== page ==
Since AUC and society clinical guidelines are based on review of evidence-based medicine, wiring them into a CPOE system can improve their compliance. For the cases where guidelines are not clear or the physician feels a different test than what is recommended is necessary, all CPOE systems allow some process to override the alerts built into the system.
An example of this is EMR vendor CliniComp, which has offered an integrated CPOE and CDS for pharmacy for years, but its system can now be customized for use in any department. In 2014, the vendor is launching a Web-based version of the software with the ability to add ancillary departments, such as radiology. The program allows creation of a set of rules and alerts based on protocols, guidelines, alert thresholds, CPT codes or other criteria set by the hospital. The system pulls data from the entire patient EMR when assessing patients and alert criteria, including drug allergies and lab values.
Imaging AUC Software
The ACR has partnered with the National Decision Support Company (NDSC) to develop a CDS software platform. ACR Select software offers an integration-ready imaging decision support platform based on ACR appropriateness criteria. Designed as a vender-neutral platform, it can be integrated into any certified electronic health record technology (CEHRT). It also offers expanded integration capabilities that support the HL7 Version 3 Standard: Context Aware Knowledge Retrieval Application (Infobutton), Knowledge Request. NDSC also focuses on direct integration of this software with CPOE workflows.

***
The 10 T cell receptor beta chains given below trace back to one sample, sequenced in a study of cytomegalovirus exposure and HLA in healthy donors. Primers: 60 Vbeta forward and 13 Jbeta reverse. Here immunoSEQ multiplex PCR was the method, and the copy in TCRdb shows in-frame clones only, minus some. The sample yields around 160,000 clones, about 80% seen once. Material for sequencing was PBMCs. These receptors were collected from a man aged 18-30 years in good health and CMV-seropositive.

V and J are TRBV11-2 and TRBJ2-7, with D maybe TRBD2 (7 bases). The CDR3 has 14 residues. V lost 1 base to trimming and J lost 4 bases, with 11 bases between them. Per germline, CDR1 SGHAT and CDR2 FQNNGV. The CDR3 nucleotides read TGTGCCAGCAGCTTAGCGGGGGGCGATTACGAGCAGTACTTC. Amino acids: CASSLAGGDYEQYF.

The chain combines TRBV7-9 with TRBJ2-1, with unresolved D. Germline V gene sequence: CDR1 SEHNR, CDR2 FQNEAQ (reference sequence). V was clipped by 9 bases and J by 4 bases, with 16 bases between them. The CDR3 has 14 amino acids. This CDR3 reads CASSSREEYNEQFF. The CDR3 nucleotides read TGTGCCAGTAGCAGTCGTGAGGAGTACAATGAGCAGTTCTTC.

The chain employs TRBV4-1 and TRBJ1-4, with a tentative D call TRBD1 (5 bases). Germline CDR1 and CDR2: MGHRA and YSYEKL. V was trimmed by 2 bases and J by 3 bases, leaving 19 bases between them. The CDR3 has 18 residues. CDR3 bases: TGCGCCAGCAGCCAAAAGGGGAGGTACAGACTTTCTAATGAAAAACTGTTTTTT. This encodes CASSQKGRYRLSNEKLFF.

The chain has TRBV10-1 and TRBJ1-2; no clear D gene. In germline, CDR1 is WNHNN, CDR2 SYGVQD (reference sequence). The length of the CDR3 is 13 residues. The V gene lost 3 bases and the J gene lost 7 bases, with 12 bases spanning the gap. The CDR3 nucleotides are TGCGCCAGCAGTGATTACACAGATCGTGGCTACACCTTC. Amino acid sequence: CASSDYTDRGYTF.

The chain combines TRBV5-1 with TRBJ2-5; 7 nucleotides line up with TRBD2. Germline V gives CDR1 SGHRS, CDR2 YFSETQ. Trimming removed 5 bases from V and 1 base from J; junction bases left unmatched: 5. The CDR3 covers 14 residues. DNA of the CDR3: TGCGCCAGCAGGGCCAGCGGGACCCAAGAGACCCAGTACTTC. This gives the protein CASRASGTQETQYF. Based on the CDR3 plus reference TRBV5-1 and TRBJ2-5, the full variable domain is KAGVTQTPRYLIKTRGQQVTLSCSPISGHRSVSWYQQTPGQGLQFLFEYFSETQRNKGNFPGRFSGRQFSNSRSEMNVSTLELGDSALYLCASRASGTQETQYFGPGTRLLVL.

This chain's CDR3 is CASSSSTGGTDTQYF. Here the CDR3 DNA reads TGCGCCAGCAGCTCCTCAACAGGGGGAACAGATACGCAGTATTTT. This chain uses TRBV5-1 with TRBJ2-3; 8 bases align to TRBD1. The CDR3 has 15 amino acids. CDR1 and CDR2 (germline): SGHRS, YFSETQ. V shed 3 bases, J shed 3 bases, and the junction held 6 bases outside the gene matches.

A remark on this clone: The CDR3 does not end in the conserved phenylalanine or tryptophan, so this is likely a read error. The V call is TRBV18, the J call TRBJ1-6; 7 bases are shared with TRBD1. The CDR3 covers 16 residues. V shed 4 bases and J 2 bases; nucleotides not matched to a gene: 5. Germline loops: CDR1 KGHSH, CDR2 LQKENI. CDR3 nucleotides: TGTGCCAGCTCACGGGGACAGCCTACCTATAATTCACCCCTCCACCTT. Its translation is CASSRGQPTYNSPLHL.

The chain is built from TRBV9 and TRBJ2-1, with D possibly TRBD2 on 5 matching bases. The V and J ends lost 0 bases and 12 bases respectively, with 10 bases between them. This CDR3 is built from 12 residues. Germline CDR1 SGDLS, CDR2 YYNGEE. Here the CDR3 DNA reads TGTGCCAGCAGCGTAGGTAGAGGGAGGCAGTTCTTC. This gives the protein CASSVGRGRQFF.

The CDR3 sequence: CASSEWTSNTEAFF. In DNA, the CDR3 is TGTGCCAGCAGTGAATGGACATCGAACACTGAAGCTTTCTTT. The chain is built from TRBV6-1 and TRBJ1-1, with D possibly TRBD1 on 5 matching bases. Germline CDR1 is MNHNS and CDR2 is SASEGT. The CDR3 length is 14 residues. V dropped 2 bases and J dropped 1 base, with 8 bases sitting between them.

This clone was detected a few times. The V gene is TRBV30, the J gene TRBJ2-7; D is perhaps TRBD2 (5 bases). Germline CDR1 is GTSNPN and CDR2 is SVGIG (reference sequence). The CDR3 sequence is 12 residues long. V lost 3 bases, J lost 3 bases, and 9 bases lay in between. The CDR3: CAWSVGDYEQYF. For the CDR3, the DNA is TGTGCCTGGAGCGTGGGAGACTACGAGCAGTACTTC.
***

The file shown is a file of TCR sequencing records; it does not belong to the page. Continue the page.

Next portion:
The ACR Select platform captures and provides aggregate end user feedback to the ACR. This
feedback loop creates the opportunity to release and review new evidence, and improve the decision support platform. NDSC’s third version of ACR Select imaging decision supports content set and incorporates relative radiation levels (RLLs) for procedures. It also provides information about the relative cost of procedures and has incorporated patient educational content from radiologyinfo.org, a public information website developed and funded by the ACR and the Radiological Society of North America (RSNA).
Keeping Up To Date
While modern healthcare embraces evidence-based medicine, keeping current on all the changes in technology, U.S. Food and Drug Administration (FDA) approvals, guideline updates and massive amounts of new clinical trial data can be overwhelming. “We can’t keep up with medical information. There has been an explosion of medical journals — more than 20,000 of them. Also, there is no time,” said Timothy Counihan, M.D., FACS, FASCRS, a surgeon at Berkshire Medical Center in Pittsfield, Mass.
Also, just because the knowledge is available does not mean clinicians use it. “One hundred years ago it was discovered hand-washing helped reduce infection rates, but today we still have hand-washing rates of 25-30 percent,” he contended. For this reason he said reminders are needed, which can be provided by CDS software.